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Using ProtonMail Bridge in an LXC container

Step 1: Create a LXC container

To create and manage an LXC container, you can use the app "Containers" which is available from Chum. After launching the app, you can create a new container by tapping on the "+" icon. This brings up a page where you give your container a name and decide on one of the available Linux-distros and the corresponding version. This will be setup for you automatically. The "Architecture"-field can (normally) left at the default architecture. Do not check "Setup desktop" as this is not required. You can choose any distro you like as we will use the  Nix package manager to install ProtonMail Bridge. Why? Because Proton doesn't provide an aarch64-build of Bridge and compiling it from source (in my experience) often doesn't work correctly.
ATTENTION: If you want to use NixOS itself in an LXC container then there are special steps required to run ProtonMail Bridge. Instructions for these steps can be found here

Step 2: Install the Nix package manager

After the container has been created by the app, you need to attach a terminal session to it. This can easily be done by clicking on the container you created and clicking on the button "Attach". This will open a new terminal window where you can execute commands inside your container. If you have a terminal session attached, the Nix package manager can be installed by executing (in the attached session):

sh <(curl -L --daemon

(more info here: )
Note: Make sure curl, tar and xz are installed for this script to work. If you get an error that it can't find some package, just install the package it says is missing

Step 3: Installing the necessary programs

Next, we will need to install a few programs (with Nix). Obviously, we will need ProtonMail Bridge itself which can be installed with 

nix-env -iA nixpkgs.protonmail-bridge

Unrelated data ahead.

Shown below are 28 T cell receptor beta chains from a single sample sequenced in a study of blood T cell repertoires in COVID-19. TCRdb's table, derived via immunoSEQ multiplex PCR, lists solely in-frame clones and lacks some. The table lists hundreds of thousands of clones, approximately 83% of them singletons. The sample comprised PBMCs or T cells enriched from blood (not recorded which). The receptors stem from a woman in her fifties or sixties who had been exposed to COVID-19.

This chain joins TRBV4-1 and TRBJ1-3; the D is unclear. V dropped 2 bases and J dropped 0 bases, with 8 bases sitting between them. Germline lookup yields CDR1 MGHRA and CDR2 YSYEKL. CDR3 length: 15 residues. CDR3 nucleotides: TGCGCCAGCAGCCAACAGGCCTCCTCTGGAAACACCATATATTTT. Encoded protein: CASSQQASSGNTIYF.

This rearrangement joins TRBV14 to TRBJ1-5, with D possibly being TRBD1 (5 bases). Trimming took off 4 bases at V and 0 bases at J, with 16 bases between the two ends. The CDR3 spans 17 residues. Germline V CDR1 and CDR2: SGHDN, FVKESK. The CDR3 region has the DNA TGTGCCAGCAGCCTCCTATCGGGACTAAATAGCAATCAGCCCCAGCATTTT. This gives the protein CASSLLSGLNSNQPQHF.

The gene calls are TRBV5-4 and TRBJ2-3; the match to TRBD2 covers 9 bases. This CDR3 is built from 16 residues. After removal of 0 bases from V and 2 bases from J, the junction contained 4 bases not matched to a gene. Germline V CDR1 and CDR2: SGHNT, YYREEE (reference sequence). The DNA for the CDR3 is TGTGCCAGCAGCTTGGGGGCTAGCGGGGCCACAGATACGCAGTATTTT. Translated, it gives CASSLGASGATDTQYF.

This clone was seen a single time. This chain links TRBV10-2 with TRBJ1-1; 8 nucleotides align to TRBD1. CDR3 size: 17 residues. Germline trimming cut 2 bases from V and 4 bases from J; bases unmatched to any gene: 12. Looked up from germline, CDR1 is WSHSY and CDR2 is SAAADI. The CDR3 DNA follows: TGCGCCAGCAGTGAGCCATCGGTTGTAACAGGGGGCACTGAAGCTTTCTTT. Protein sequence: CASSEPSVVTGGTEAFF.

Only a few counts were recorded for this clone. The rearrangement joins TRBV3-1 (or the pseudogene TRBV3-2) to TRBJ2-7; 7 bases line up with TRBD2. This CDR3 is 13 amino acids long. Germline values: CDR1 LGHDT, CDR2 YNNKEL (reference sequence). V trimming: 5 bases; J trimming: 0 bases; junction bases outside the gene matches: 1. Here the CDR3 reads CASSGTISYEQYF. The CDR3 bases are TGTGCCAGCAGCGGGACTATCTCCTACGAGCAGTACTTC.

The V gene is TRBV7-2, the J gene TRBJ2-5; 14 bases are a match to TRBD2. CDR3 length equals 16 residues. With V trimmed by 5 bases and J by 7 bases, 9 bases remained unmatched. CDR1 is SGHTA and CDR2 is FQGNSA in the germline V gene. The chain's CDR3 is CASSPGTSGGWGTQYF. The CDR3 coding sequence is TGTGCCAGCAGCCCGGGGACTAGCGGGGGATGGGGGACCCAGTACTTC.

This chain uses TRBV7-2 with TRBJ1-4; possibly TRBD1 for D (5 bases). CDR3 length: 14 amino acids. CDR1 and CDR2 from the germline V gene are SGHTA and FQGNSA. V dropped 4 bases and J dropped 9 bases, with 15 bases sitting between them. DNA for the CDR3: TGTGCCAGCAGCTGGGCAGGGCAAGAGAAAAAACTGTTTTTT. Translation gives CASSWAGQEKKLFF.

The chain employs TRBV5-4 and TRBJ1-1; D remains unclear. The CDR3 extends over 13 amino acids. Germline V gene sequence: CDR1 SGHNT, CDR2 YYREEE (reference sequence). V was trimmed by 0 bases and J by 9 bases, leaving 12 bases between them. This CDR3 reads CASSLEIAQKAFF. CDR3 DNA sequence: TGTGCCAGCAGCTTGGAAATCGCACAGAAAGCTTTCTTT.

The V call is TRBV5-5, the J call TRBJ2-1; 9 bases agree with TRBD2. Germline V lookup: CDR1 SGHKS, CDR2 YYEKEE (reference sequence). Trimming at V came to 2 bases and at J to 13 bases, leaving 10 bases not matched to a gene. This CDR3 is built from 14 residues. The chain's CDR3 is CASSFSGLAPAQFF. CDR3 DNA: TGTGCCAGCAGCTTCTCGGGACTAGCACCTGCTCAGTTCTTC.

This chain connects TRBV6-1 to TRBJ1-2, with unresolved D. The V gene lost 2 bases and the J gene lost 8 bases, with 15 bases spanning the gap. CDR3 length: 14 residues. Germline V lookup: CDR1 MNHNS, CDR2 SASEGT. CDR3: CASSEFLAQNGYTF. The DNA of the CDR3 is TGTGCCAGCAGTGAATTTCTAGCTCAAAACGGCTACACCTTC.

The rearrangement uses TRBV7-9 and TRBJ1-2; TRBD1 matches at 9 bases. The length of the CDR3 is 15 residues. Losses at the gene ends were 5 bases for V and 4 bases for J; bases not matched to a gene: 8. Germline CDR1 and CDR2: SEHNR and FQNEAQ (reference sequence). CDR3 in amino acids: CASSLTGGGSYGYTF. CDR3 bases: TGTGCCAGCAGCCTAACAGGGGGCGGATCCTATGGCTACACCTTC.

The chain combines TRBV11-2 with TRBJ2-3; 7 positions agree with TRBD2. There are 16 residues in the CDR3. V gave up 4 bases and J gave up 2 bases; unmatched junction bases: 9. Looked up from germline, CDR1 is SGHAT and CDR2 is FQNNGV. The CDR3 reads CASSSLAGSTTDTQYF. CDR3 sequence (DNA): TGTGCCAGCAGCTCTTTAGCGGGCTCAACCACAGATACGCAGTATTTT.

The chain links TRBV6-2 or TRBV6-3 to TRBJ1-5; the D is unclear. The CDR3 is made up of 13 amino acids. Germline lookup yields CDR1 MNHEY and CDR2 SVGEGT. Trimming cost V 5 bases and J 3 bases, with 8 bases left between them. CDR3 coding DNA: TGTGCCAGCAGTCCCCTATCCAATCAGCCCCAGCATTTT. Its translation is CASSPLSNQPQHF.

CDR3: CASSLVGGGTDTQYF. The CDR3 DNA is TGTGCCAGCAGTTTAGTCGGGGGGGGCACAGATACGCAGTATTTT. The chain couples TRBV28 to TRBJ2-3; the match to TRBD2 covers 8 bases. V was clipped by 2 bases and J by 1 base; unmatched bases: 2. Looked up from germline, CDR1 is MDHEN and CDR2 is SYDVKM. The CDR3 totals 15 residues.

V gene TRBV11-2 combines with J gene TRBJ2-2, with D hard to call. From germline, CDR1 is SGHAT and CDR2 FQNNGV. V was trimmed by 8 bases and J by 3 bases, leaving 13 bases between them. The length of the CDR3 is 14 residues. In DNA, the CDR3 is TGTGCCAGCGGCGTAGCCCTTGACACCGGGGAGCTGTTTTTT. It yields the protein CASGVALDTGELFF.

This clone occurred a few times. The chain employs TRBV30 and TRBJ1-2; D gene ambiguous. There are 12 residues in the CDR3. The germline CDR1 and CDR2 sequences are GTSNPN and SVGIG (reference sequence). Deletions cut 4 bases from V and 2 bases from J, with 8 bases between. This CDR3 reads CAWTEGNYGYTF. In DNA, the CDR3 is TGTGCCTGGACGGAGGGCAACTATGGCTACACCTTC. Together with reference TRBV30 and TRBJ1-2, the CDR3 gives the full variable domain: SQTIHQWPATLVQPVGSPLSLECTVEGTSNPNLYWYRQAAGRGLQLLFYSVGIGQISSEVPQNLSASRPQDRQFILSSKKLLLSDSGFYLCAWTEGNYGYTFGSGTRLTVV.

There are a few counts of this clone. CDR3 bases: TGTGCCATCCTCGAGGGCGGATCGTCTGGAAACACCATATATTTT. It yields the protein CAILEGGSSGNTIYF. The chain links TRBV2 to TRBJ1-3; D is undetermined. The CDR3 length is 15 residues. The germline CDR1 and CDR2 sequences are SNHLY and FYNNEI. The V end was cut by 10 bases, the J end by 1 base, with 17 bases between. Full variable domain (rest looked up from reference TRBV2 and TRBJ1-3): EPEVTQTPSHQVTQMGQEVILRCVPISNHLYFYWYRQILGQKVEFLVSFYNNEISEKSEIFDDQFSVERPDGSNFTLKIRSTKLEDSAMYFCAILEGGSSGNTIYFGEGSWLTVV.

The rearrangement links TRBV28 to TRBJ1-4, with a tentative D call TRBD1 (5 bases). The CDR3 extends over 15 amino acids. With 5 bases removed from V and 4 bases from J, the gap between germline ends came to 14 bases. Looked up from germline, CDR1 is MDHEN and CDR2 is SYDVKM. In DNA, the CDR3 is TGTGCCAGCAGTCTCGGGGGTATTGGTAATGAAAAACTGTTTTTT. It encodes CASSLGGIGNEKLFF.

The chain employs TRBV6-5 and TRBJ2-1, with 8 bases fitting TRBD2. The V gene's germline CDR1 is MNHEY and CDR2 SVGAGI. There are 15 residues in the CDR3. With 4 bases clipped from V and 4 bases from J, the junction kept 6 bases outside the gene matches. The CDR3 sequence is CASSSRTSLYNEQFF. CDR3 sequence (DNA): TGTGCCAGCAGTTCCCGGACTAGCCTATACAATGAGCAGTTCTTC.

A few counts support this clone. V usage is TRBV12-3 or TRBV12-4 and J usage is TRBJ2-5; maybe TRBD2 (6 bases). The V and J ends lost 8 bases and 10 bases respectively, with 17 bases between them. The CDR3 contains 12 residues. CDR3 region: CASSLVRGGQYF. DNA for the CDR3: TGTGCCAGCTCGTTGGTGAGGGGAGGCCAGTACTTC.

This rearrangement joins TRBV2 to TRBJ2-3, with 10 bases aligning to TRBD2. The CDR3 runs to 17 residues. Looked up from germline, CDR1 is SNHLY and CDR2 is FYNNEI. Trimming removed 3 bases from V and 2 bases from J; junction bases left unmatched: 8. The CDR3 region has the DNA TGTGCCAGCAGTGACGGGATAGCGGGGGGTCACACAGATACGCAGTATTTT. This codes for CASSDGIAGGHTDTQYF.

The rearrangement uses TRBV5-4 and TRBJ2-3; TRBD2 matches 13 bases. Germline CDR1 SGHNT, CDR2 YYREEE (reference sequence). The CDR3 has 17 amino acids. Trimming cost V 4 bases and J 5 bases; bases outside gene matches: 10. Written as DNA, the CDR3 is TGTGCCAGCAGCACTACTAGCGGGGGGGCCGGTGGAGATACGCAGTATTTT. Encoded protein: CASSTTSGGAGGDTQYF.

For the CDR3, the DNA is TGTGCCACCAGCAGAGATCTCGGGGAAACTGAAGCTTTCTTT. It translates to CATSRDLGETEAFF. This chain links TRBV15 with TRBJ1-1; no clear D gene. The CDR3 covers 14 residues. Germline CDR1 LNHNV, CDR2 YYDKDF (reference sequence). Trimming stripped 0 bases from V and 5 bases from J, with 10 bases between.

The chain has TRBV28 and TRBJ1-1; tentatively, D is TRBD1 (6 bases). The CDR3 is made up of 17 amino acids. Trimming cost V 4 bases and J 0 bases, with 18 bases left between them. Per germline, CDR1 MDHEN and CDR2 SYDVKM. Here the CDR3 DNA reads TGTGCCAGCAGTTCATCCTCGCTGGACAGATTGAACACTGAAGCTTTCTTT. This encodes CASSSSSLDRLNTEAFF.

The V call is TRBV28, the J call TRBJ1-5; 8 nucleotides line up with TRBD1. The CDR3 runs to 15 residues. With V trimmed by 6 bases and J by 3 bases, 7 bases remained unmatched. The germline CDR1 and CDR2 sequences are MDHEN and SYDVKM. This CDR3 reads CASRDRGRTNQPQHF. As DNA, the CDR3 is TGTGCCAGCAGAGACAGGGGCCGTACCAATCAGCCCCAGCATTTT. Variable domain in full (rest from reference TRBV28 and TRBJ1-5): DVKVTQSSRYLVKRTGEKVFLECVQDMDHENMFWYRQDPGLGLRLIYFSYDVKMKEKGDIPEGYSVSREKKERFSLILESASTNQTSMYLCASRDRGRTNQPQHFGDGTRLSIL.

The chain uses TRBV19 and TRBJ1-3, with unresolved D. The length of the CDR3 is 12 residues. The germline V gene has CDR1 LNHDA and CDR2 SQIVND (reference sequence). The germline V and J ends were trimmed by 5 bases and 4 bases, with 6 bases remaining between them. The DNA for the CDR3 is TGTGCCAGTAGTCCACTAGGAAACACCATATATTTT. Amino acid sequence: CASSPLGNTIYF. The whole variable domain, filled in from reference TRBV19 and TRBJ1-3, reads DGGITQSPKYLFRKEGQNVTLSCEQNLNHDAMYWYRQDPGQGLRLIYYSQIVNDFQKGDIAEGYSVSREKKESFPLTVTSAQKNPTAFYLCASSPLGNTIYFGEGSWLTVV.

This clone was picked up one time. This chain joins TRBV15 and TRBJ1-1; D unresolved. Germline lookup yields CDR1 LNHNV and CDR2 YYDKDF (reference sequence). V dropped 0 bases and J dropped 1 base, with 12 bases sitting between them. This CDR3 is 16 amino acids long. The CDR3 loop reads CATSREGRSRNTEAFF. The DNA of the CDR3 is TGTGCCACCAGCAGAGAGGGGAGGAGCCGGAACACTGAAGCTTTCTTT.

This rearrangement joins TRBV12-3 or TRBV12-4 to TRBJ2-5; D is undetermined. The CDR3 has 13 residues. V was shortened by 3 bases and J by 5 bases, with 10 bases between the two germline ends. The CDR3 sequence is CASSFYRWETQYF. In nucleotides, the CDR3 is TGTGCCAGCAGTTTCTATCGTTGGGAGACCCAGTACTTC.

Then, we will also need pass and screen. These can be either installed via your distro's package manager or via Nix:

#Install screen:
nix-env -iA nixpkgs.screen
#Install pass
nix-env -iA nixpkgs.pass

Step 4: Setup Bridge

Disclaimer: For this step, I'm following this tutorial, where you can find more information if you want

Step 4a: Setting up pass

Generate a PGP key pair for the new user with an empty passphrase.

The empty passphrase is required to run ProtonMail Bridge on the background on system startup without being prompted for the password and hence causing the process to fail. 

gpg --full-generate-key

Choose 1 for RSA, type in 2048 for the length, choose 0 to make the key not expire, type in your name and your e-mail address, leave comment and passphrase empty (you will be asked for it two times).

Next, you can initialize pass. This can be done by executing

pass init <E-Mail address>

You need to use the same E-Mail address you typed in previously when generating the key.

Step 4b: Setting up Bridge

For Bridge to work, you will need to execute

export HOME=/home/root

(the directory must exist, of course).

After that, you can launch Bridge with:

protonmail-bridge --cli

You are now in the ProtonMail Bridge command line interface. Here, you can add a new account by typing in add. This will prompt you for your username and password (and Two-Factor-Token if enabled). After that, it will begin synchronising which can take a while. You than can list the credentials for IMAP and SMTP by typing in info. These details you can now use to setup the Jolla E-Mail app. The server URL is You can type in exit to quit Bridge.
Note: closing the terminal window and/or Container-app does NOT stop the container, so it can conveniently run in the background and receive e-mails without you even noticing.

Step 5: Make Bridge automatically launch (optional)

If you want to start Bridge automatically, you can follow a few simple steps (some things again taken from here 

First, create a basic script which will launch ProtonMail Bridge in the background:

mkdir /var/lib/protonmail
nano /var/lib/protonmail/

In this file, you can copy the content from here. At the top of the script (after the shebang #!/bin/bash), you need to add the export-statement we used before.

After that, you need to create a systemd-service that starts and stops ProtonMail Bridge with the container. This can be done with:

nano /etc/systemd/system/protonmail.service

In there, copy the content from here

All you have to do now is to enable the service with 

#Enable autostart
systemctl enable protonmail
#Start the service manually
systemctl start protonmail

Now ProtonMail Bridge will start every time you start your container. If you want, you can also configure the app "Containers" to automatically launch after every boot with the app "Takeoff" available from  OpenRepos )